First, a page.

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It is a busy week for AGMs with several big companies hosting investor meetings. It is also a great time for some analysis using cutting-edge artificial intelligence on how bigger investors in these stocks feel about them, both those who are of the longer term buy and hold persuasion, and the shorter term, more tactical trader.

We are including links to reports compiled by artificial intelligence specialist Irithmics which are updated in real time and will remain live for 10 days after the companies’ AGMs. These represent detailed analysis of how big investors like fund managers and pension funds are feeling about the company. It is possible to track changing views over time.

Antofagasta (LSE:ANTO)

There’s been a steady flow of negative news over the last month out of Antofagasta; the miner reported that copper production was down 5% in the first quarter compared with Q4 2020. Production is in line with expectations, the miner said, and reflects lower reduced grades at its Los Pelambres mine. One of the big issues is a fresh wave of Covid cases in Chile and the prospect of a national lockdown as the government there moves to counter it. Chile is also 12 years into a mega drought which is raising questions about the availability of water for mining operations. Tough questions will be put to the management we suspect.

Rentokil Initial (LSE:RTO)

It’s better news if you are invested in Rentokil Initial with revenue reported to be up 12.8% at the pest control business. The company’s hygiene division has been a direct beneficiary of the pandemic, as you would expect. It saw a 48.1% year on year increase in revenue. Pest Control revenue growth was up 10.5%. Investors will be looking for Rentokil Initial to deliver a stellar year as many of its products and services will be in demand. Management will be keen to assure investors that they can justify a higher share price – the stock has been dropping like a rock since a peak on 19 April. Despite some heavy selling last week, there has been something of a mini rally going into the AGM.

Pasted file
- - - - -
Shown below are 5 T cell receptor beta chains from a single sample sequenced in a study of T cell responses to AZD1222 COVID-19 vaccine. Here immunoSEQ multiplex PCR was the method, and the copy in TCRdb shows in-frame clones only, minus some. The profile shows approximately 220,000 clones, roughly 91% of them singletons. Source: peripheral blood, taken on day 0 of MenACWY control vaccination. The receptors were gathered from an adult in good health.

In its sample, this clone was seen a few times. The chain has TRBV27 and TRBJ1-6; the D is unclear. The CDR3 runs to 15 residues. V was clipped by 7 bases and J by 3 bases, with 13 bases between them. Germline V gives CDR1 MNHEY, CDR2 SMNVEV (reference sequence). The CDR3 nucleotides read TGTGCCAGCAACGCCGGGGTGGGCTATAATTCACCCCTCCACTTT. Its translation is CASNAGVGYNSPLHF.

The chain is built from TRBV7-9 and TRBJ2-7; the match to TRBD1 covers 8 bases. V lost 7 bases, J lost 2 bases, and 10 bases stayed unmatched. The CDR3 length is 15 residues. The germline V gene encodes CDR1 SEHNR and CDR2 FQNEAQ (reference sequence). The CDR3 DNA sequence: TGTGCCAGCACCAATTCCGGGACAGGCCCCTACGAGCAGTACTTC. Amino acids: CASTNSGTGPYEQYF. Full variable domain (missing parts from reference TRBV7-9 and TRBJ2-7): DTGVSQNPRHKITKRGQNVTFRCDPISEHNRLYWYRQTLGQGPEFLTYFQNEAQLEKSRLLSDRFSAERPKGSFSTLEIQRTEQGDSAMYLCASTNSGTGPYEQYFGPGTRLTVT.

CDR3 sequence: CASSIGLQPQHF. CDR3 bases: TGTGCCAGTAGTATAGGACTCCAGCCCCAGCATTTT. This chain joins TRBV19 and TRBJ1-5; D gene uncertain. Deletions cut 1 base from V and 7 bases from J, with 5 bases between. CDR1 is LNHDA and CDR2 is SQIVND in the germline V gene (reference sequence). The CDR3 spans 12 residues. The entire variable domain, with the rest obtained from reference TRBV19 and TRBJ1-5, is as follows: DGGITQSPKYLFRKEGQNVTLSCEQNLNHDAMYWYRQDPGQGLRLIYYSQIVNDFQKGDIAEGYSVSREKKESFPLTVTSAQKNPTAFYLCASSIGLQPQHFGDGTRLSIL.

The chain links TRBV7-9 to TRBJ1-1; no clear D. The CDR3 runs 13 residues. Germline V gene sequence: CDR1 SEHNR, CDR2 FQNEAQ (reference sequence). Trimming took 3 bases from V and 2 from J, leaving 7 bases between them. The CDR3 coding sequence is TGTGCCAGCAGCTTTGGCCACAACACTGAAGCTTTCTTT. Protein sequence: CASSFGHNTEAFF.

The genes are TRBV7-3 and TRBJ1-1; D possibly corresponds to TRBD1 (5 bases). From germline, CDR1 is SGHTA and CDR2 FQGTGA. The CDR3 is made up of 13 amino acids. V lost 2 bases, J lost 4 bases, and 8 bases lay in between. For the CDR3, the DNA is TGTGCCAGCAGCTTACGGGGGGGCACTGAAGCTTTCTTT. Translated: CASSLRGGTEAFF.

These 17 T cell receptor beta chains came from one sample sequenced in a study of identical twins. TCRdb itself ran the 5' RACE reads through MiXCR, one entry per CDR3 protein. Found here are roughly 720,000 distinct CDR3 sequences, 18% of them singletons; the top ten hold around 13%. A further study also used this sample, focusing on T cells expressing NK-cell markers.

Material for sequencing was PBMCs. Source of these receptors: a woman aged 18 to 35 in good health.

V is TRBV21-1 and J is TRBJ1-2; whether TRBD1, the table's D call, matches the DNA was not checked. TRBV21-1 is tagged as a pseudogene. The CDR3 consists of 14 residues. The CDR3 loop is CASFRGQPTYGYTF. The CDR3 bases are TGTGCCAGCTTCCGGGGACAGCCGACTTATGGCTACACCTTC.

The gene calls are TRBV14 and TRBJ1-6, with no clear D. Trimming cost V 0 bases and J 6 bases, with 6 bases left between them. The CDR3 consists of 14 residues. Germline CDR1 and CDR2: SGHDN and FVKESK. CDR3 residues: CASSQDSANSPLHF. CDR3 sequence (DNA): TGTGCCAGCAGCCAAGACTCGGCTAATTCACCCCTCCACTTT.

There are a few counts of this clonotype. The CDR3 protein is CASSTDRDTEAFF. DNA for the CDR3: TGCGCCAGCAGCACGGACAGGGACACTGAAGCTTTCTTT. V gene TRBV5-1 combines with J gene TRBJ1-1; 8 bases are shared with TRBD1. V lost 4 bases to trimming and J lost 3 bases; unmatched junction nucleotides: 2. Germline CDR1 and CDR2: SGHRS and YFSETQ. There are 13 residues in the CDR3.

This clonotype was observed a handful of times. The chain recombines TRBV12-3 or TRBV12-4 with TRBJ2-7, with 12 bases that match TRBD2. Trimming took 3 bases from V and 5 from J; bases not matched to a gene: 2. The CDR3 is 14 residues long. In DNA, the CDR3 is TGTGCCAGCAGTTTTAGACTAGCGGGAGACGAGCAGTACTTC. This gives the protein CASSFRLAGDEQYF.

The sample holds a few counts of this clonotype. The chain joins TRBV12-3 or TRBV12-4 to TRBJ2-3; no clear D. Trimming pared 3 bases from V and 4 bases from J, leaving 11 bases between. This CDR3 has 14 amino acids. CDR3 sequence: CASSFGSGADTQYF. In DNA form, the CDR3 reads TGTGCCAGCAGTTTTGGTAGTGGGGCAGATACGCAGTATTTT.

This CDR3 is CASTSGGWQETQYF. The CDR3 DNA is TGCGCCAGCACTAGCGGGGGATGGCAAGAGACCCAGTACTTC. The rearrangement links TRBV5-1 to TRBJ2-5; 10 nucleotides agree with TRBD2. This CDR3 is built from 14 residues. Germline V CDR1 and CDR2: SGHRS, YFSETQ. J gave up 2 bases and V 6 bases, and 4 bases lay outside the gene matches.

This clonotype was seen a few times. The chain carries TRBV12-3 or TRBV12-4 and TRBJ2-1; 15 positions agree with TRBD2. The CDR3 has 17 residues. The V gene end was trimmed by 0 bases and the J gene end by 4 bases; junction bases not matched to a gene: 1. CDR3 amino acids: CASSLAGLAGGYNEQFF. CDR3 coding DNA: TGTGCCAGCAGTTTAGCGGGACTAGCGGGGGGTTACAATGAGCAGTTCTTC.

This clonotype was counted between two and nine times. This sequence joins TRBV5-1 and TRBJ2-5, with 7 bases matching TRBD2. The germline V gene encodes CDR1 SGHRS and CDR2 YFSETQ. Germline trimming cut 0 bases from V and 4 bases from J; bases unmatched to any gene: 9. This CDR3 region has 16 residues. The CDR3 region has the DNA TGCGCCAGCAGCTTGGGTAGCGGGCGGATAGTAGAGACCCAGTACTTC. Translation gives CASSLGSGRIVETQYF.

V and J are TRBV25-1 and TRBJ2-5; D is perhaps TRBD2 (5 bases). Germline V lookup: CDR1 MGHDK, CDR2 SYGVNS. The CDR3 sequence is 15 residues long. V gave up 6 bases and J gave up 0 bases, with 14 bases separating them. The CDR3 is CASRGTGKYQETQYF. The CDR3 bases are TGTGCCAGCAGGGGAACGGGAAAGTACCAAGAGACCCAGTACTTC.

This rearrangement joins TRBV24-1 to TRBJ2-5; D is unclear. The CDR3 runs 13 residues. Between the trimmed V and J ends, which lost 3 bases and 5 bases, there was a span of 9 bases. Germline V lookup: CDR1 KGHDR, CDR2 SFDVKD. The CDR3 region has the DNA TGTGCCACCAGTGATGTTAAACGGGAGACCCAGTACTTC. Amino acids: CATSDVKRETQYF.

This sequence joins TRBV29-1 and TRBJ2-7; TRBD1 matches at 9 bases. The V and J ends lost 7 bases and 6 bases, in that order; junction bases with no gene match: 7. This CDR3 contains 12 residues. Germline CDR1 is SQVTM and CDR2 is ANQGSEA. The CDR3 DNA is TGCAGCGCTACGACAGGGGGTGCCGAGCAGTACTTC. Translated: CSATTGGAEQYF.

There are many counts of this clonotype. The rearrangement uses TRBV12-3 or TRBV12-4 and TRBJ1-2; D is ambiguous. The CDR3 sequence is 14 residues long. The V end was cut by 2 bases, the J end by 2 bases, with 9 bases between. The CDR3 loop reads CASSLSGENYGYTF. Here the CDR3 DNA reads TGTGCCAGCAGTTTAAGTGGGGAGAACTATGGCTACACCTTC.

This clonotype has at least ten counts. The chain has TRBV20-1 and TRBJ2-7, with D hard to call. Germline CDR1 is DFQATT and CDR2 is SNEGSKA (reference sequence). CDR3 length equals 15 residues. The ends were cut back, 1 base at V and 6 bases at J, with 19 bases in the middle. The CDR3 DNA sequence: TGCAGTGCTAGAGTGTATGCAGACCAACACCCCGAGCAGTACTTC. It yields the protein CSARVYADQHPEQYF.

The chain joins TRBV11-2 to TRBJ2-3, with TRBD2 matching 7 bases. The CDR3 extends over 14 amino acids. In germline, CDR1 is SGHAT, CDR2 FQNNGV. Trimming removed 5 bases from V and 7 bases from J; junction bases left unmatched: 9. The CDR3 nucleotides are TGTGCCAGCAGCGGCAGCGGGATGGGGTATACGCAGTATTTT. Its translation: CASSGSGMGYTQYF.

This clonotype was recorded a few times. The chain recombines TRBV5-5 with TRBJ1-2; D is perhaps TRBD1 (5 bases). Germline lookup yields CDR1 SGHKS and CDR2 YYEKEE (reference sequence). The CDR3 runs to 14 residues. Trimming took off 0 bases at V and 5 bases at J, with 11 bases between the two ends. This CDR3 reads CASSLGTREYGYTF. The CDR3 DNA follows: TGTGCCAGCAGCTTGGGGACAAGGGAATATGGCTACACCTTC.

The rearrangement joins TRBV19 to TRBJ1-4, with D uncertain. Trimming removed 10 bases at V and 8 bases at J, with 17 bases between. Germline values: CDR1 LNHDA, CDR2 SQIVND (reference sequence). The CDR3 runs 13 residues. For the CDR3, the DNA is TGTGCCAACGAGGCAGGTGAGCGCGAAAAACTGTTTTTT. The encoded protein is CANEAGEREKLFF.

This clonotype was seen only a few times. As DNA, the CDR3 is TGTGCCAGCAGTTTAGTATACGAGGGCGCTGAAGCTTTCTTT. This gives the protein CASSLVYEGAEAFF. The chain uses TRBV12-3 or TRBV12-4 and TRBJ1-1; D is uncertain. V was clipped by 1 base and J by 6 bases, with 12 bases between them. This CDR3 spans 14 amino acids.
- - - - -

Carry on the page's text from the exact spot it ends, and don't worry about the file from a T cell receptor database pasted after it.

BP shares had been doing quite well in the last couple of weeks, but the stock has had trouble breaking a resistance level at 320. It is possible that much of the enthusiasm around a re-opening of the economy has been priced in. Events in India are demonstrating that the virus is still very much in the driving seat in many parts of the world, and a return to ‘normality’ for oil demand may still be some way off. BP continues to struggle with some fund managers who are having to divest themselves of fossil fuels stocks, and it is going to be tough for some portfolio managers to justify their ESG commissars that BP is now a clean energy play. BP is putting in big efforts in that direction, but it has long way to go yet.

Irithmics is providing more detailed analysis for corporate clients, their investor relations teams, advisors and asset managers. For more information, corporates and IR teams are encouraged to contact Note that charts are dynamic and will be continuously updated until 10 days after the AGM.


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Please note this article does not constitute investment advice. Investors are encouraged to do their own research beforehand or consult a professional advisor.

Stuart Fieldhouse

Stuart Fieldhouse

Stuart Fieldhouse has spent 25 years in journalism and marketing, including as a wealth management editor for the Financial Times group, covering capital markets and international private banking, and as an investment banking correspondent for Euromoney in Hong Kong. He was the founder editor of The Hedge Fund Journal.

Stuart has worked at CMC Markets, supporting the re-launch of its global financial spread betting and CFD trading platforms. He is also the author of two books on trading, published by Financial Times Pearson. Based in The Armchair Trader’s London office, Stuart continues to advise fund managers, private banks, family offices and other financial institutions.

Stocks in Focus

Here are some of the smaller companies we are following most closely. They all represent significant growth stories in our view. Our in-depth reports go into more detail on why we like them.


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